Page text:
But Warner doesn’t believe the definition of craft is as binary or as black and white as commentators would like to believe, suggesting that it is still possible to be a craft brewer and be owned by AB InBev and maintaining that acquired brewers are treated as partners rather than subsidiaries.
“Look at any of our craft brewers and they have a degree of autonomy. In the instance of Camden, Jasper [Cuppaidge, founder] is running the business very autonomously,” he says.
“He’s got access to the bank – so we’re building capacity just down the road from where his current brewery is and that’s going to help get his beer into people’s hands. I just see [ABI] as an enabler.”
In an interview with The Morning Advertiser (MA) following the buyout, Cuppaidge moved to assuage fears that the buyout would lead to job cuts or a drop in quality for Camden’s beer.
He told MA: “There are many examples of great companies that have partnered with larger businesses and have been successful in making their great brands and quality products more widely available to more people, thereby ensuring the company’s future sustainability and growth.”
Besides, Warner says: “Every beer started off as a ‘craft’ beer. Budweiser started off as a craft beer at one point in time. Then all beer goes on its journey.”
Are there any brewers ABI currently has its eyes on? Warner doesn’t name names but he does point to “an obvious gap in the portfolio” when it comes to session lagers like Fosters, Carling and Carlsberg.
“I can tell you there is a huge opportunity for disruption among sessionable beers where we don’t already play,” he says. “I think consumers are looking for something new and I think we have it.”
Desire to succeed
A glance at Warner’s impressive (and slightly intimidating) CV hints that this is a man who doesn’t shy away from an opportunity when he sees one.
It reads like a “who’s who” of the biggest names in F&B. Before joining ABI in 2009, he clocked up long stints at Coca-Cola and Nestlé.
But before embarking on his career, Warner’s life was marked by tragedy. His sister died of leukaemia at the age of 18 when he was just 21, which drove his desire to succeed.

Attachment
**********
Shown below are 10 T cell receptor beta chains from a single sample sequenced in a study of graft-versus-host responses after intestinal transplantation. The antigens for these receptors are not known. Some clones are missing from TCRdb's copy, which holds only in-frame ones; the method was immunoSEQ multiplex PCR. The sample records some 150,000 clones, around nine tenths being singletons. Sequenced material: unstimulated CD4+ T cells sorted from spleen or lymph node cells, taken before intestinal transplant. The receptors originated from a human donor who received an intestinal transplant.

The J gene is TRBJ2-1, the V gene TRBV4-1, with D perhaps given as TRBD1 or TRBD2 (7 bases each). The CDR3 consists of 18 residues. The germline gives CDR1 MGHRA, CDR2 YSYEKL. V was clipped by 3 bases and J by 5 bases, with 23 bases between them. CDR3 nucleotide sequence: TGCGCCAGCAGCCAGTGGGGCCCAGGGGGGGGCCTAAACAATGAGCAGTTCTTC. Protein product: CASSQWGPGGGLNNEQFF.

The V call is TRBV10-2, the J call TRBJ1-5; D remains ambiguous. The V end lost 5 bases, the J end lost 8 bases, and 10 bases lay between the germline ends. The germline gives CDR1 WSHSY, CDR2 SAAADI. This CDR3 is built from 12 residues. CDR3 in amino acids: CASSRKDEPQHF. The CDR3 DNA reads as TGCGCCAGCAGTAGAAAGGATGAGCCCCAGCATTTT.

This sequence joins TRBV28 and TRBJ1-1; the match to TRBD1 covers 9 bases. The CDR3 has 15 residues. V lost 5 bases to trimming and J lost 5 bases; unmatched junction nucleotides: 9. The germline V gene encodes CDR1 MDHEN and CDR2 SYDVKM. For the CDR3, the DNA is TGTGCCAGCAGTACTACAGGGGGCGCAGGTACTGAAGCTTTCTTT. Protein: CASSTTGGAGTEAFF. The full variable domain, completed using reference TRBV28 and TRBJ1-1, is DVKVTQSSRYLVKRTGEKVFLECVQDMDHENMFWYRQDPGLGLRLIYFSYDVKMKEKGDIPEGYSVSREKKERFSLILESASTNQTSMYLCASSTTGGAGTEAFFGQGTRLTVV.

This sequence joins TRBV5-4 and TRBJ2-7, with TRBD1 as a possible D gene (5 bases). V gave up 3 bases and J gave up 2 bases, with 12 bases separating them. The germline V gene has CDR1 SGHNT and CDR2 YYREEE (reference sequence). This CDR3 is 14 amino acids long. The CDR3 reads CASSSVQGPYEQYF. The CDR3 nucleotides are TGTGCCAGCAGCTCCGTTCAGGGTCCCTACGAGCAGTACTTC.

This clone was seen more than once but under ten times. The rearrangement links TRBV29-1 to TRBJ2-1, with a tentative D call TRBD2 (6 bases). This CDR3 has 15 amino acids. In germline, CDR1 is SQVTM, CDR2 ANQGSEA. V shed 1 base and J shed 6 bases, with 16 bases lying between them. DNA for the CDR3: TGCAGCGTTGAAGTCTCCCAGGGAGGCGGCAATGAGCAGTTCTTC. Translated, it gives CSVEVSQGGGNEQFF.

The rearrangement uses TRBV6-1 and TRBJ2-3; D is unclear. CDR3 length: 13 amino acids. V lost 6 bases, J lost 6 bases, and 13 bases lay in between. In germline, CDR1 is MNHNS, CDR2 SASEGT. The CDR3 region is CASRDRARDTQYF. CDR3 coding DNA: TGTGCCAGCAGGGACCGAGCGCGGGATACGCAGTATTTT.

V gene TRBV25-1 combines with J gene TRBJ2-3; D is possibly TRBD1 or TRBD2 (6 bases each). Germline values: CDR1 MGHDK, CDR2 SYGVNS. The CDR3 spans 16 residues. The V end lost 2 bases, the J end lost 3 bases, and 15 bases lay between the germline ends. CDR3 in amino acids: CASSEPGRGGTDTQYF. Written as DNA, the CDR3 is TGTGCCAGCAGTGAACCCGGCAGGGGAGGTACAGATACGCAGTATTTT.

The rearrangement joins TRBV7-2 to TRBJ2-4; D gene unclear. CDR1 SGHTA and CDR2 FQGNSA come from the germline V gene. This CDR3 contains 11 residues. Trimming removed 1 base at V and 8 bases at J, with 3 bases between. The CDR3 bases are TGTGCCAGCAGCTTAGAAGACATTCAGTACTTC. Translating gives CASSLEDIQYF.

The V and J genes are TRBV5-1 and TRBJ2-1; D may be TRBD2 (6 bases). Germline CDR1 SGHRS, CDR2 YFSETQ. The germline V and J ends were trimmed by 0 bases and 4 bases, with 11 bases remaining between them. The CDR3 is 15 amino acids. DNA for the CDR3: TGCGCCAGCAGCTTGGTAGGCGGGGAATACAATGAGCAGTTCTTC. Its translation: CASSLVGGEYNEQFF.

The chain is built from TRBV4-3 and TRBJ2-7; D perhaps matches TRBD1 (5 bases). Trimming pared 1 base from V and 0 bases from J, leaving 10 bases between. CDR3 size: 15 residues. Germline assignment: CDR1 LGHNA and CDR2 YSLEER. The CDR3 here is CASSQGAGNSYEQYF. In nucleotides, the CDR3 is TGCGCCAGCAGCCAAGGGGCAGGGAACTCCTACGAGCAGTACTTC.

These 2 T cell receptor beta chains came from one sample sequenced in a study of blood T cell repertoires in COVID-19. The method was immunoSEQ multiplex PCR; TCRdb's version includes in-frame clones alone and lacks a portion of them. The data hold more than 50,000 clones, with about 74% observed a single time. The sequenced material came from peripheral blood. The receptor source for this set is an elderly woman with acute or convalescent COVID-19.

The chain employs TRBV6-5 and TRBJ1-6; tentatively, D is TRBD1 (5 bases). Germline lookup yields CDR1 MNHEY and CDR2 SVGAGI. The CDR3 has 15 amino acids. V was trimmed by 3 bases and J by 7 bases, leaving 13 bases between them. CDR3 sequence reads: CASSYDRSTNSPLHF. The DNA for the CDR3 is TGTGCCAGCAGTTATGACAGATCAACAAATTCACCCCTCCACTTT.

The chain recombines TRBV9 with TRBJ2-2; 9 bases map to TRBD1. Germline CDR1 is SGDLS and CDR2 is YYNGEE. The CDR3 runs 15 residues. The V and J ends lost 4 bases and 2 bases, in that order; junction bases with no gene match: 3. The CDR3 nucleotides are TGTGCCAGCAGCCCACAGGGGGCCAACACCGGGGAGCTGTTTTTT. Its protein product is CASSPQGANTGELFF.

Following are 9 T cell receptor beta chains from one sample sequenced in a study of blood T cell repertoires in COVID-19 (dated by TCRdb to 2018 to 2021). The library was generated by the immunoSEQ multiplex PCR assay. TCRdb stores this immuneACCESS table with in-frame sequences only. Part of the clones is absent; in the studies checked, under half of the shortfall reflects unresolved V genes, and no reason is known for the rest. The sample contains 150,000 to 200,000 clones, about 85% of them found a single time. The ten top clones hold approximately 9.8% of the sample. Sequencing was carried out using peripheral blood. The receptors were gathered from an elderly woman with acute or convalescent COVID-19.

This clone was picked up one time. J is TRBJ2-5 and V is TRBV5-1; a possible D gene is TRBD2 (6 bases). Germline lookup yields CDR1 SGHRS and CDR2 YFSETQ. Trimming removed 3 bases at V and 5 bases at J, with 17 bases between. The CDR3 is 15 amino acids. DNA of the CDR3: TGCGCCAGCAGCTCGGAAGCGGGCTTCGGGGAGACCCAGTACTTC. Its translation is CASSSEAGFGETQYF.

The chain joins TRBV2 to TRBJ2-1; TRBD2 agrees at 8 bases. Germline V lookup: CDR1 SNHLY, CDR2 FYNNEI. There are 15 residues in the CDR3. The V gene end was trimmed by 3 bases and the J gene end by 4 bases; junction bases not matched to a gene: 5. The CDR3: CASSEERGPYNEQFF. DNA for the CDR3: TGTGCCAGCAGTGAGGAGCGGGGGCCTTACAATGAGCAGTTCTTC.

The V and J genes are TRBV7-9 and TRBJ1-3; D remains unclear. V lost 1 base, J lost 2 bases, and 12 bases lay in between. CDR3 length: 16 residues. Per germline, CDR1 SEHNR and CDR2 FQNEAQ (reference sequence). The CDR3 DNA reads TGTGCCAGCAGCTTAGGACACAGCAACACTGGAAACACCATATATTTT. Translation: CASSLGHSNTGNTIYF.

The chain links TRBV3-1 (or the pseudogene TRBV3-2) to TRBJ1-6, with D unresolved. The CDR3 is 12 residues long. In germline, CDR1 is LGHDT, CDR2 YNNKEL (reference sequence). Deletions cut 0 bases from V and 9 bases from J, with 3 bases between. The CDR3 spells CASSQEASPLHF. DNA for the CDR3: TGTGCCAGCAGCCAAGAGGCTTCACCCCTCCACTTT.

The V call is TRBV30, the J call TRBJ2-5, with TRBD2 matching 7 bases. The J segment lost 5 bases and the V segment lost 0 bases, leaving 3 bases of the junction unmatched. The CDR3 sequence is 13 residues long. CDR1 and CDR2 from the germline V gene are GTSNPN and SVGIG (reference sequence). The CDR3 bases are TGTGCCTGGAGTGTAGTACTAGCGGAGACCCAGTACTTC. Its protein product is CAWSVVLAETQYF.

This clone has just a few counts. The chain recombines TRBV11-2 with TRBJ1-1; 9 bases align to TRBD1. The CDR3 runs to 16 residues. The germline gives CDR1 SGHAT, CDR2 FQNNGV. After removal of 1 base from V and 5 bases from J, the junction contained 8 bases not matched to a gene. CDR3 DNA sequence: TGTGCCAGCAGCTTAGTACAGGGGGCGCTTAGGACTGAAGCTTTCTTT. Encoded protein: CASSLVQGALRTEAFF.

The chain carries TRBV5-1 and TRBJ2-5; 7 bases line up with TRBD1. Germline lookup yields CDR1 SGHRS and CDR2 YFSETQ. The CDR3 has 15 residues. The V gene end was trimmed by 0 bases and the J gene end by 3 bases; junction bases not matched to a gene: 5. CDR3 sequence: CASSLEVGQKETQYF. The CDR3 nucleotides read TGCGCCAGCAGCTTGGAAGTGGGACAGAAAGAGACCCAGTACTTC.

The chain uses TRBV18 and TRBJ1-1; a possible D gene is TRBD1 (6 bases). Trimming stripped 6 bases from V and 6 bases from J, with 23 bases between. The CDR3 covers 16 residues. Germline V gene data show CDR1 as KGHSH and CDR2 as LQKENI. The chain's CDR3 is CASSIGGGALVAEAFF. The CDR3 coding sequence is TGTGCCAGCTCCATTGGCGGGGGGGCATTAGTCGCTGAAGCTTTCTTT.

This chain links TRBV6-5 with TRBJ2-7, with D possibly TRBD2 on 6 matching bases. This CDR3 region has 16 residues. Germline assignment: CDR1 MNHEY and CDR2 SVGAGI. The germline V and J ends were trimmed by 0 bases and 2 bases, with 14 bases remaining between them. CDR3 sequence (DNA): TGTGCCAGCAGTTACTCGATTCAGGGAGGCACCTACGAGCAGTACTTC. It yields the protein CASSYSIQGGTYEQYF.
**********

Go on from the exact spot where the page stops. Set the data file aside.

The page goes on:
“She was told she had two weeks left to live. It was absolutely horrible,” he says. “But her strength of character and her courage, especially the way she dealt with [the diagnosis] left an indelible imprint on me.
“At that stage in my life it made me question everything. Everyone asks those questions at some point in their lives, but I did it at 21. I just asked myself: when I’m 80, what will my life be like? What will I be proud of?
“I think everyone’s answer to that is very different but for me, I wanted to grow. I wanted to challenge myself and test my capabilities. In life, when you’re challenged the most, that’s when you develop your muscle and capability,” he says. “That meant when I started my career, I was very hungry.”
So when the opportunity arose for Warner to join ABI as global vice-president for Budweiser, he was quick to accept.
“It’s one of those iconic brands,” he says. “You get to a point in your career sometimes when you succeed, but you don’t actually get to do what you love doing. So I was 36 at the time, I jumped at the chance and moved to St Louis [Missouri, USA].”
Taking on the beer was no small challenge – its popularity was waning considerably at the turn of the decade. But Warner and his team managed to spur growth in only six months. This, he explains, was somewhat remarkable given that it had been in decline for a quarter of a century.
“Why? It required some very interesting analysis,” he says. “When you look at the rhythm and cadence of the decline, it didn’t happen naturally. It’s engineered. And it was largely down to choices that we were making in terms of investment strategies within the business historically.”
He believes one of the problems was a lack of internal youth recruitment and, not coincidentally, a lack of focus on young consumers.
“We had to ask ourselves how you take a brand where 80% of your footprint is in the US and globalise that? The hardest challenge at the time was freeing up resources to globalise when you’re managing a brand that’s declining in the home market.”
In 2008, two major acquisitions sent shockwaves through the beer trade. Heineken and Carlsberg acquired Scottish & Newcastle; and AB InBev, in its most recent incarnation, was formed when InBev bought Anheuser-Busch.
These developments are widely understood to have set brewing – historically considered something of a local industry with few companies gaining significant international traction – on course to its current state.
Turning Budweiser around convinced Warner of two things: that beer could be ‘globalised’, and that it was a cause worth dedicating himself to.
“We were confident in our approach,” he says. “You have to remember that 2009 was the year of the big conversation for brewers about whether you could globalise beer.”
Seven years on, with ‘megabrew’ done and dusted, and ABI’s dominance assured, the answer to that question appears to be a resounding “yes”.